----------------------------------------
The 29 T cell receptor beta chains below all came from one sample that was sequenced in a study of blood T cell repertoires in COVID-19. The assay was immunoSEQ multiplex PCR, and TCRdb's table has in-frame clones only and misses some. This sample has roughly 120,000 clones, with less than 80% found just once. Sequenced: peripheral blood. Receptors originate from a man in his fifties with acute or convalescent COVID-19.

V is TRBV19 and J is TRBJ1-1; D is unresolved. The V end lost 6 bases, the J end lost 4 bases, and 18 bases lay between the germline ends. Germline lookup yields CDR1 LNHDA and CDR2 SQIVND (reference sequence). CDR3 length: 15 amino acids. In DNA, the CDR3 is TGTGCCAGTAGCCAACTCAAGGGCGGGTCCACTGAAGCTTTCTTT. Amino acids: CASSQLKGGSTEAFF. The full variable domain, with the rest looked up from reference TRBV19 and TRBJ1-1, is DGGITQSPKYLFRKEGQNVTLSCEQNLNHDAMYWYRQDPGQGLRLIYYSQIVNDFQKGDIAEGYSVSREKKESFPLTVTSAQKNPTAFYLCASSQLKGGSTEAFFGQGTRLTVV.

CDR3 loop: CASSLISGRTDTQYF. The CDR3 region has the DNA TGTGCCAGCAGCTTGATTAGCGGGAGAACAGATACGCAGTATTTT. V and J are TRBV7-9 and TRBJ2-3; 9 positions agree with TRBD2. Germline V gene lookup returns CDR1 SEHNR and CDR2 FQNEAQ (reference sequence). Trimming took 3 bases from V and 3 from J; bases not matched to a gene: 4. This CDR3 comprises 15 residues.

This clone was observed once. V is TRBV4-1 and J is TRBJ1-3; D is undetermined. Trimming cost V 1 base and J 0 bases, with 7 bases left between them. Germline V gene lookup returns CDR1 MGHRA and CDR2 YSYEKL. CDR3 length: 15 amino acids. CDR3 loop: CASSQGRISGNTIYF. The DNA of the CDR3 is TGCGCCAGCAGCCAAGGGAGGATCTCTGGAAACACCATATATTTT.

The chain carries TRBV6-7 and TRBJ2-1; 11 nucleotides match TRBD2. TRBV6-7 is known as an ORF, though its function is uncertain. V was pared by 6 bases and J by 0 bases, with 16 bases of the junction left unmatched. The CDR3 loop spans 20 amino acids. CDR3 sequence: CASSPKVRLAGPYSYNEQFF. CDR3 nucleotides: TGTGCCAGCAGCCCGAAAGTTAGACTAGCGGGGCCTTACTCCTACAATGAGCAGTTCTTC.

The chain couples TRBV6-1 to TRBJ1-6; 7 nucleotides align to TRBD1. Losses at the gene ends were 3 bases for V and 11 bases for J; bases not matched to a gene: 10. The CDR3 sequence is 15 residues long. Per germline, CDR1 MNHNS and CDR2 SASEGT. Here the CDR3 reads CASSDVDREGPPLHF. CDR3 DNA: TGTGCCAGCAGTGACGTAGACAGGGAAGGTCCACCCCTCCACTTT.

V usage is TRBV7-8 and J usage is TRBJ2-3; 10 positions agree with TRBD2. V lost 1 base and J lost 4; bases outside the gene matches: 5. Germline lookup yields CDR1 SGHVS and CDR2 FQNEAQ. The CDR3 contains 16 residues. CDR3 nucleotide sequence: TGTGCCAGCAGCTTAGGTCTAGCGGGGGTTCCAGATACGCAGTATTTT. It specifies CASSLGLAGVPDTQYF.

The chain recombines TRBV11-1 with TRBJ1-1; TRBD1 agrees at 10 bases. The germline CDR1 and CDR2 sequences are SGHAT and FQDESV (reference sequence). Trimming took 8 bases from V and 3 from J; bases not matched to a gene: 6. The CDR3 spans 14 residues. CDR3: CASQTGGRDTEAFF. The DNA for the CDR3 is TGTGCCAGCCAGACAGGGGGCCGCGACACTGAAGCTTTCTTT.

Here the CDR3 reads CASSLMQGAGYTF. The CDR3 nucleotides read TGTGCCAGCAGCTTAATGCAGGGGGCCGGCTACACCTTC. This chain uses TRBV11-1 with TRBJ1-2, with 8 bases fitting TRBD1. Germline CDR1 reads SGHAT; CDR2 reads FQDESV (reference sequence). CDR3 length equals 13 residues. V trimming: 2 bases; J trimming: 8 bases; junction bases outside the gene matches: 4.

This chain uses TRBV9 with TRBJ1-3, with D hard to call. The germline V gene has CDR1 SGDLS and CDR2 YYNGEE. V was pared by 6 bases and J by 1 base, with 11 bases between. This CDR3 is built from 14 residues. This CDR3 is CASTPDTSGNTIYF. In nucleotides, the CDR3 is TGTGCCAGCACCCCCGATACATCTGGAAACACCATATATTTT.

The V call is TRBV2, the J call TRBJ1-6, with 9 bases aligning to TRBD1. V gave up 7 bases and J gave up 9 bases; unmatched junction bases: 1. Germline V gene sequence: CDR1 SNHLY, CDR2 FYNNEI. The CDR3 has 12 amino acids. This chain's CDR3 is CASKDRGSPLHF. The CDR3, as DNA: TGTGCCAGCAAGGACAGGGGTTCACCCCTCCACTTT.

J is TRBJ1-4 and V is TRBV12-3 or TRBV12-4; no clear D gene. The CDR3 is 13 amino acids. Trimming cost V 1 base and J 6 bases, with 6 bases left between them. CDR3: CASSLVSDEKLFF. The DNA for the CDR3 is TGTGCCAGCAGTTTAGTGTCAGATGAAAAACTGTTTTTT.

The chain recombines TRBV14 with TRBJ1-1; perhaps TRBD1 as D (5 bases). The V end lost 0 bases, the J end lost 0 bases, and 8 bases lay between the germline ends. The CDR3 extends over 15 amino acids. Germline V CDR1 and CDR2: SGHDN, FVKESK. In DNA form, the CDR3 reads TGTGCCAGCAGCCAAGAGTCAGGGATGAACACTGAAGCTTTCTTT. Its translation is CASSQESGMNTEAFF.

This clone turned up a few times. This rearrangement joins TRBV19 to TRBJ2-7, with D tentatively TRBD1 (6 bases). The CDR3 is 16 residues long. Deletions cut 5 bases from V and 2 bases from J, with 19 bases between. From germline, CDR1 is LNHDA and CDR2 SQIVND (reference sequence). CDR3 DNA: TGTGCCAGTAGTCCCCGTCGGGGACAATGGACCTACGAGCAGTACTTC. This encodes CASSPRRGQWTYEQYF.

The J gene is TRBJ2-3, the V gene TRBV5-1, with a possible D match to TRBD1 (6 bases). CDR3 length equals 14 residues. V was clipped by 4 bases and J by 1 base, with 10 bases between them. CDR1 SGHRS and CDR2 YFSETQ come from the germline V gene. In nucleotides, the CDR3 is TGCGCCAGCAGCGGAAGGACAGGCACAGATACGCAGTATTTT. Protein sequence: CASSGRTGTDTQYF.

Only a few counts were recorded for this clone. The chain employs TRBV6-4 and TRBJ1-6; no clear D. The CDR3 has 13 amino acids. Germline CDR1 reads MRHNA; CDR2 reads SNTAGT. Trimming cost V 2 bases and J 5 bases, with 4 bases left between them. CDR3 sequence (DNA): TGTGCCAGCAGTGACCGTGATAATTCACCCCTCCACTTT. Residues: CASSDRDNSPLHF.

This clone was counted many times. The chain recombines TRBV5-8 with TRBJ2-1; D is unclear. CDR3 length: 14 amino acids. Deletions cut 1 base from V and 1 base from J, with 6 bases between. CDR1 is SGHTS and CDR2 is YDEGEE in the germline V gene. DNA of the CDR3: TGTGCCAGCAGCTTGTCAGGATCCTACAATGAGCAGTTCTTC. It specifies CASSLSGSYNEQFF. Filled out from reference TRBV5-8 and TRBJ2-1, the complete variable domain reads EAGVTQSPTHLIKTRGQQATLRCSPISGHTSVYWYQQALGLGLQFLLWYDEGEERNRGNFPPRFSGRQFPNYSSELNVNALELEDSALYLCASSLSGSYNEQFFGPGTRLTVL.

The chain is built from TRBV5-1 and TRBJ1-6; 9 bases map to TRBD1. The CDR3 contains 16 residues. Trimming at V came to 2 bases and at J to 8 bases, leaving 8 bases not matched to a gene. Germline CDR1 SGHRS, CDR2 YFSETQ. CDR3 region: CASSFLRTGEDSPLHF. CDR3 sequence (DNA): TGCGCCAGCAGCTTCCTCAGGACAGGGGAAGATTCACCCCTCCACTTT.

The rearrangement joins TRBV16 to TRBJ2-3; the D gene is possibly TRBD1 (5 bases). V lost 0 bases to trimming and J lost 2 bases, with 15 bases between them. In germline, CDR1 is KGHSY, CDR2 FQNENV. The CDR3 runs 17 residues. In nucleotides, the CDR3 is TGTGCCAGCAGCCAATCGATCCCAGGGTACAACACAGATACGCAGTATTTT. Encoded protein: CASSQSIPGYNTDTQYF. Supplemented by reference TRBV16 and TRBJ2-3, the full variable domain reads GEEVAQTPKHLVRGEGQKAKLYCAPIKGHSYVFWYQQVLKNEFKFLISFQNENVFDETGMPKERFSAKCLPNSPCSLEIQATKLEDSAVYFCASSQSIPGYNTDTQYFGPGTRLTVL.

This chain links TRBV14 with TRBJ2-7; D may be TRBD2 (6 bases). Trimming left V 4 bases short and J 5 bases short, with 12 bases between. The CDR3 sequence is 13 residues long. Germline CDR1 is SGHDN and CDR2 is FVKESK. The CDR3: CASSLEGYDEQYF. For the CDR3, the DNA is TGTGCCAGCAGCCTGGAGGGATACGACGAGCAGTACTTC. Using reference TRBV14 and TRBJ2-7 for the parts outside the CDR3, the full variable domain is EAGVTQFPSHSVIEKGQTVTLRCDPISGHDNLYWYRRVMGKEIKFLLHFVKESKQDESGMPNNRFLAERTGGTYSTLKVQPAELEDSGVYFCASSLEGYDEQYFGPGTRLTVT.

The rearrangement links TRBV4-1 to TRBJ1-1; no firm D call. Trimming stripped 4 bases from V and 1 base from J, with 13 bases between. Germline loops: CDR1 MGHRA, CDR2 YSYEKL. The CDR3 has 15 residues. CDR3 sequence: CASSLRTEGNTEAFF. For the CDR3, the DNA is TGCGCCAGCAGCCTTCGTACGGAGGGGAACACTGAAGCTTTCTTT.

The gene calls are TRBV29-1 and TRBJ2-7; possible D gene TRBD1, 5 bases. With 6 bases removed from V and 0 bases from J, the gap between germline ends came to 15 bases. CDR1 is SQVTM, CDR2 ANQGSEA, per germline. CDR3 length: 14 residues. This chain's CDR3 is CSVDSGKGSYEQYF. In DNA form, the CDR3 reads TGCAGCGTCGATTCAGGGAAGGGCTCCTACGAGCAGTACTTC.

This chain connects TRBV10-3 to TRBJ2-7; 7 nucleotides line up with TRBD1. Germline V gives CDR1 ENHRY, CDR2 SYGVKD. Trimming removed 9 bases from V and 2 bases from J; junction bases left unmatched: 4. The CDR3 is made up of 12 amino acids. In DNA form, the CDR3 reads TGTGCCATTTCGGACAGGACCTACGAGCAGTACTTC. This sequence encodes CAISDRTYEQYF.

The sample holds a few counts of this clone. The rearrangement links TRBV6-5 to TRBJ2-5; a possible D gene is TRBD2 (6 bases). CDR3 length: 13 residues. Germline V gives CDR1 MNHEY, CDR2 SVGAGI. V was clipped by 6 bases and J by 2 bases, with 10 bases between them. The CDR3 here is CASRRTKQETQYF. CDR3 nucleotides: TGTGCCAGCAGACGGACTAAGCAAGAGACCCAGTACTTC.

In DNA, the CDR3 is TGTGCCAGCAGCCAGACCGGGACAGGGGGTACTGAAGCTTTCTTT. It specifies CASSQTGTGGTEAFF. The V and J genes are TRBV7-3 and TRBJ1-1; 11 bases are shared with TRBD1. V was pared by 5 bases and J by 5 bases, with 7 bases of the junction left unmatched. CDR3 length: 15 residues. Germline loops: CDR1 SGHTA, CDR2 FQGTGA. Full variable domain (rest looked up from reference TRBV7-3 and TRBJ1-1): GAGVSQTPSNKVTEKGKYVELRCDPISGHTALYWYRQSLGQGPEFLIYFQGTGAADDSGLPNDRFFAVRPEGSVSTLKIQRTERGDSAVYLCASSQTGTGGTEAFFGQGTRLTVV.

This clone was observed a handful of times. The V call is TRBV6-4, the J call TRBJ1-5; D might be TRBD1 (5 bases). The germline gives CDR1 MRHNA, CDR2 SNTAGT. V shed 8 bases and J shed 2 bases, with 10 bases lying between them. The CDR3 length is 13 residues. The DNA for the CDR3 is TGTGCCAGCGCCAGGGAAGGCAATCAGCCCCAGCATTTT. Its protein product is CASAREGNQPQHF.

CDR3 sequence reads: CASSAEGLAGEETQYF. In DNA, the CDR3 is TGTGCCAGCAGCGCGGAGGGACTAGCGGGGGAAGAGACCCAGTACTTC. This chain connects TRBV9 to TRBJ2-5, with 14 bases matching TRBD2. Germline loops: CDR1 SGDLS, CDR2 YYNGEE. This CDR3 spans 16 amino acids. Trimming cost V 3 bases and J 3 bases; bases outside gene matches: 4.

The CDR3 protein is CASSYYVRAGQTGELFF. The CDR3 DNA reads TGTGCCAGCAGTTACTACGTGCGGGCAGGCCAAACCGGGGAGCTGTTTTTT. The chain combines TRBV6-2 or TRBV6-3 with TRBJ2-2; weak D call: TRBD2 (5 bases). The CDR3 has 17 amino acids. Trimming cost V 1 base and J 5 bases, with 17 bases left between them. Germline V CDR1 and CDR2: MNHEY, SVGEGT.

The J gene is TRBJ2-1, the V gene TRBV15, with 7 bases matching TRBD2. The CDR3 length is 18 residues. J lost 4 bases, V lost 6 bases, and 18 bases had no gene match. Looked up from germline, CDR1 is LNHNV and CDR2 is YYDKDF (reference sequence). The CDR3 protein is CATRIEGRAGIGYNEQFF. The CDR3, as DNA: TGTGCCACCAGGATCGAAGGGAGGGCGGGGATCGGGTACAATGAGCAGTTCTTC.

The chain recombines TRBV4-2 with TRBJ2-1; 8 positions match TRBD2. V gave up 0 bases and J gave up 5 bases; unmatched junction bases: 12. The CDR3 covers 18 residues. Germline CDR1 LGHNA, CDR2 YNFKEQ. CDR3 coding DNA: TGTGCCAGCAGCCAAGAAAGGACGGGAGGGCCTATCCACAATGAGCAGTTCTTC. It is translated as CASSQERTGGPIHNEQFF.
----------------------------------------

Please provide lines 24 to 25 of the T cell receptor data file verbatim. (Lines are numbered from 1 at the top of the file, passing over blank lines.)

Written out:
The sample holds a few counts of this clone. The rearrangement links TRBV6-5 to TRBJ2-5; a possible D gene is TRBD2 (6 bases). CDR3 length: 13 residues. Germline V gives CDR1 MNHEY, CDR2 SVGAGI. V was clipped by 6 bases and J by 2 bases, with 10 bases between them. The CDR3 here is CASRRTKQETQYF. CDR3 nucleotides: TGTGCCAGCAGACGGACTAAGCAAGAGACCCAGTACTTC.

In DNA, the CDR3 is TGTGCCAGCAGCCAGACCGGGACAGGGGGTACTGAAGCTTTCTTT. It specifies CASSQTGTGGTEAFF. The V and J genes are TRBV7-3 and TRBJ1-1; 11 bases are shared with TRBD1. V was pared by 5 bases and J by 5 bases, with 7 bases of the junction left unmatched. CDR3 length: 15 residues. Germline loops: CDR1 SGHTA, CDR2 FQGTGA. Full variable domain (rest looked up from reference TRBV7-3 and TRBJ1-1): GAGVSQTPSNKVTEKGKYVELRCDPISGHTALYWYRQSLGQGPEFLIYFQGTGAADDSGLPNDRFFAVRPEGSVSTLKIQRTERGDSAVYLCASSQTGTGGTEAFFGQGTRLTVV.